Irish in 100 years

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Lur
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Re: Irish in 100 years

Postby Lur » 2013-06-14, 15:19

morlader wrote:The modern speaker would certainly have to change how they spoke to reflect the English-influenced Cornish of 1700, since the revivalist preference seems to be for the more Celtic Cornish of earlier periods.

Touché.
Geurea dena lapurtzen uzteagatik, geure izaerari uko egiteagatik.

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mōdgethanc
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Re: Irish in 100 years

Postby mōdgethanc » 2013-06-17, 2:19

morlader wrote:I'm still not clear as to what makes it feel somewhat artificial to you, since you say you've never studied it.
All revived languages are the conscious effort of a speech community to revive them. That means choices have to be made about what the language will be like so the revivalists can agree on it. Perhaps it was a bit much to say "conlang", but they are needs be planned languages and not the natural result of evolution from an earlier form. It's not anything specific to Cornish but a trait of revived languages as a whole.
As Lowena said, it does have native speakers. Unless you mean native speakers of traditional Cornish? And it has largely been standardised.
I wasn't aware it had native speakers until now. Maybe I was confusing it with something else. Does Manx have native speakers?

I also didn't mean to imply it wasn't standardized. I only said that there was a lot of strife over doing so.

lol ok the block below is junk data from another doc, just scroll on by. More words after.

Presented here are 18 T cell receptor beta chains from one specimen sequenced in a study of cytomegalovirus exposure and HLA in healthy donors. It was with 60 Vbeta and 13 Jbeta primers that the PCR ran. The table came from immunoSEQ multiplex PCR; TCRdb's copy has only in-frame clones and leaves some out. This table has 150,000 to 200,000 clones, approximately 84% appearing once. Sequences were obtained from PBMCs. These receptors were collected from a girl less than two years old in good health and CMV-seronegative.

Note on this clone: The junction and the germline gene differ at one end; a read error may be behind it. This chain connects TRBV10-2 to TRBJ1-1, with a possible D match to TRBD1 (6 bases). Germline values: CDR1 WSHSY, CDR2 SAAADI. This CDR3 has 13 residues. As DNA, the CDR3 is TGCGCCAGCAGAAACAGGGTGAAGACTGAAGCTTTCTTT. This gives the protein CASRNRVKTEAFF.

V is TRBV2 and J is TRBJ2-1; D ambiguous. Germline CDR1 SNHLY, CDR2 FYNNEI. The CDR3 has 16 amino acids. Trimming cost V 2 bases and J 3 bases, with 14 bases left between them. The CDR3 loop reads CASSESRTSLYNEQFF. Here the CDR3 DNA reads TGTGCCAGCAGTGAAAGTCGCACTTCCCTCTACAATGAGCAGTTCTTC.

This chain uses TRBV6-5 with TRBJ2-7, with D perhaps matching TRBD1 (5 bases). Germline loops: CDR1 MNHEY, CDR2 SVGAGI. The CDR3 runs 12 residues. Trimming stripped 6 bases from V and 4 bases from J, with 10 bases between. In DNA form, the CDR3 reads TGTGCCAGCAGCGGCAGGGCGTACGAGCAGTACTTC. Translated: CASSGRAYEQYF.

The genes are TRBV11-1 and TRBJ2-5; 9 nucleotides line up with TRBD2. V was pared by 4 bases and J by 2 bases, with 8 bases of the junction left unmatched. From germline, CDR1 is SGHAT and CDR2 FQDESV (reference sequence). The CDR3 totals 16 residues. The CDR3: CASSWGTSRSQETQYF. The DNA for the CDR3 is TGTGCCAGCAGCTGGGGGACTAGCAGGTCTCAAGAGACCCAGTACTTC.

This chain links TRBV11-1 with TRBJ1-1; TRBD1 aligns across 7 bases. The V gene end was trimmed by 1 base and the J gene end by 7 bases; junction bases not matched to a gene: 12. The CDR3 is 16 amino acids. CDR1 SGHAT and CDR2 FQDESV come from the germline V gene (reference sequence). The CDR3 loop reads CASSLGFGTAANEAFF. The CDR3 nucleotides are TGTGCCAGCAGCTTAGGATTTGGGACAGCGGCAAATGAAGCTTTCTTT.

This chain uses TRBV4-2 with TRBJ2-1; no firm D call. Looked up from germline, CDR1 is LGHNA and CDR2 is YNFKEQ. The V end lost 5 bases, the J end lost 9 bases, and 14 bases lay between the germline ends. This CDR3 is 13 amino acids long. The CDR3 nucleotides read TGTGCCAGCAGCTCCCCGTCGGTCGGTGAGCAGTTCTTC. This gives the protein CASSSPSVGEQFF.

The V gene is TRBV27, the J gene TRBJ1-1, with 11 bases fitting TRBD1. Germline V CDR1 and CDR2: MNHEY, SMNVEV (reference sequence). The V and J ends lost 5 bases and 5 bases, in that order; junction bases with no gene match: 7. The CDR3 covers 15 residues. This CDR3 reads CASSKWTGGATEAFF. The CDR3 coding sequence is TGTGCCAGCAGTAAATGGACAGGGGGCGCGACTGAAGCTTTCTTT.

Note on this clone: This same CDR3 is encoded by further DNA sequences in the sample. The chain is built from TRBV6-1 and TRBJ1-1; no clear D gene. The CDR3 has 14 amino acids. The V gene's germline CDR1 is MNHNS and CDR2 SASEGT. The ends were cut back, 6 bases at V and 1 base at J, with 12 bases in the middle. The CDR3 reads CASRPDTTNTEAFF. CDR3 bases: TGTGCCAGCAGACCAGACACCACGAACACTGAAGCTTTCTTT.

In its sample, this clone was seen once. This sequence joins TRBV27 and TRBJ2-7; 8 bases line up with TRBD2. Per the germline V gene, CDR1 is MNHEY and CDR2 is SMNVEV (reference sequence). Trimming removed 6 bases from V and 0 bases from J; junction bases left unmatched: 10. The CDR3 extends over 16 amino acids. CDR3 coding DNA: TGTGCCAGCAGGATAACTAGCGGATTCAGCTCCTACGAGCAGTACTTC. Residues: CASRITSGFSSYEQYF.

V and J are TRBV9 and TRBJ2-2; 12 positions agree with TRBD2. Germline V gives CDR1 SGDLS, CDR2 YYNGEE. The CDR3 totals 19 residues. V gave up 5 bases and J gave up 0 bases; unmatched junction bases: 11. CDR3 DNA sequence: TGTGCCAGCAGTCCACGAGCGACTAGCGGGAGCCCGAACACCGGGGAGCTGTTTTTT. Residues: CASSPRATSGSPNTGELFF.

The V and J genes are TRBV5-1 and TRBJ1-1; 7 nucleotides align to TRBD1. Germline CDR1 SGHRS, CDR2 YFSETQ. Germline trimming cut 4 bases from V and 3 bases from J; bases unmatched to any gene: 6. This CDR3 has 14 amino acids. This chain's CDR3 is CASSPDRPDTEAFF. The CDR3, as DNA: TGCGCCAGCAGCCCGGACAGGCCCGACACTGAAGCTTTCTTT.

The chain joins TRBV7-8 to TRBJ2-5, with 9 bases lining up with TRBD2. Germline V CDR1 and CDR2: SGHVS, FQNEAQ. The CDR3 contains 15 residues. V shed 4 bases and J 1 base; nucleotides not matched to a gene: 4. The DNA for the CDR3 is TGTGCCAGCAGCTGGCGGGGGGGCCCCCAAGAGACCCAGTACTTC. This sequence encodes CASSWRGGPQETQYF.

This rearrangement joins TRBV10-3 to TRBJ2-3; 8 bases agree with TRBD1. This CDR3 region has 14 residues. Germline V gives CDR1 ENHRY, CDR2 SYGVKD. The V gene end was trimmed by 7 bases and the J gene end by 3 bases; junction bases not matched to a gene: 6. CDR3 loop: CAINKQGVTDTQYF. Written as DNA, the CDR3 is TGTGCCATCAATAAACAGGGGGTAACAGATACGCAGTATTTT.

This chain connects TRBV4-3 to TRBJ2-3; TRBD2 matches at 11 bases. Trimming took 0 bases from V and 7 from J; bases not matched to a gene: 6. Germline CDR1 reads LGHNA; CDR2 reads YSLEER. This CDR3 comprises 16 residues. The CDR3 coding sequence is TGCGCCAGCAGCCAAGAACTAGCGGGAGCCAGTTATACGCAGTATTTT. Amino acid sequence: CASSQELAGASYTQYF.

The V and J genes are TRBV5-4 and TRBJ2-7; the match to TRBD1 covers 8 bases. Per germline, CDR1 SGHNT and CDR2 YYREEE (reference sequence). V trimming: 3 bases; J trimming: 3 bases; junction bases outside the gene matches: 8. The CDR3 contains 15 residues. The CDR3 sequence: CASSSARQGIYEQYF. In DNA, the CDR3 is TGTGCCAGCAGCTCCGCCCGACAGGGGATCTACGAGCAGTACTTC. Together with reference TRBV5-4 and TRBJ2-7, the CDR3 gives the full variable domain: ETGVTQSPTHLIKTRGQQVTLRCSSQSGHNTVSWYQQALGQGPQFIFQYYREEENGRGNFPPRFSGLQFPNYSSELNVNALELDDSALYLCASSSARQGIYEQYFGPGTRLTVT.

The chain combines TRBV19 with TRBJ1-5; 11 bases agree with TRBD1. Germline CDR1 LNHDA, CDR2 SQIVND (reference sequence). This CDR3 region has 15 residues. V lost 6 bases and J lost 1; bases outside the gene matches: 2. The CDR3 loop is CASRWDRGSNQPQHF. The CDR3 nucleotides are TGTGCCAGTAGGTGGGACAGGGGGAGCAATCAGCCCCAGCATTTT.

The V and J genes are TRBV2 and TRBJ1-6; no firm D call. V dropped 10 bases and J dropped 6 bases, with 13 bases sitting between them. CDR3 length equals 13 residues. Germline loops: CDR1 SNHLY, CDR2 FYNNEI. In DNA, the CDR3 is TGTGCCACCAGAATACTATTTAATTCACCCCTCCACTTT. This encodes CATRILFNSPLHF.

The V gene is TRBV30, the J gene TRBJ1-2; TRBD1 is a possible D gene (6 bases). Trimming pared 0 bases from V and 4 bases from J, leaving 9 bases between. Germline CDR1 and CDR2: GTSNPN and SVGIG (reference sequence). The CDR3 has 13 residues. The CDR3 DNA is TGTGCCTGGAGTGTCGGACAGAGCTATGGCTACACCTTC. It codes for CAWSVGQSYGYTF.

I speak revived Cornish. Any other labels have long been proven to be either superficial (spelling system) or arbitrary (Middle/Late distinction). There weren't any native speakers 100 years ago, although the revival was 9 years into its infancy. If you want to know if revived Cornish would be understood by a native speaker of 1700, I'd say there'd be quite a good chance, though not without its difficulties. The modern speaker would certainly have to change how they spoke to reflect the English-influenced Cornish of 1700, since the revivalist preference seems to be for the more Celtic Cornish of earlier periods. And of course we'd only be able to talk about topics common to both time periods.
I didn't know there was a tendency to archaicize it. In that case at least, it's not much like Modern Hebrew.
Certainly not. But the largest source of input for the revived language has been and continues to be the remains of the traditional language. It's still identifiably the same language, albeit reconstructed and modernised. If it wasn't, we wouldn't be able to read and understand the traditional texts. Just because we've created neologisms, and idiomatic phrases are somewhat lacking, it doesn't warrant the use of the word 'conlang', which I think does the revived language a real disservice. Perhaps the fact that it has been revived, and is now out there in the real world developing on its own, also gives it a certain uniqueness.
Any successful language revival is quite a noteworthy feat, since there is only one case of it happening on a large scale (Hebrew) and most others have mixed results at best. It's become clear to me how little I know about the Cornish revival (after all, it's not a language I have ever been all that interested in) but I have learned a lot from this discussion and now know that many of my beliefs about it were wrong.


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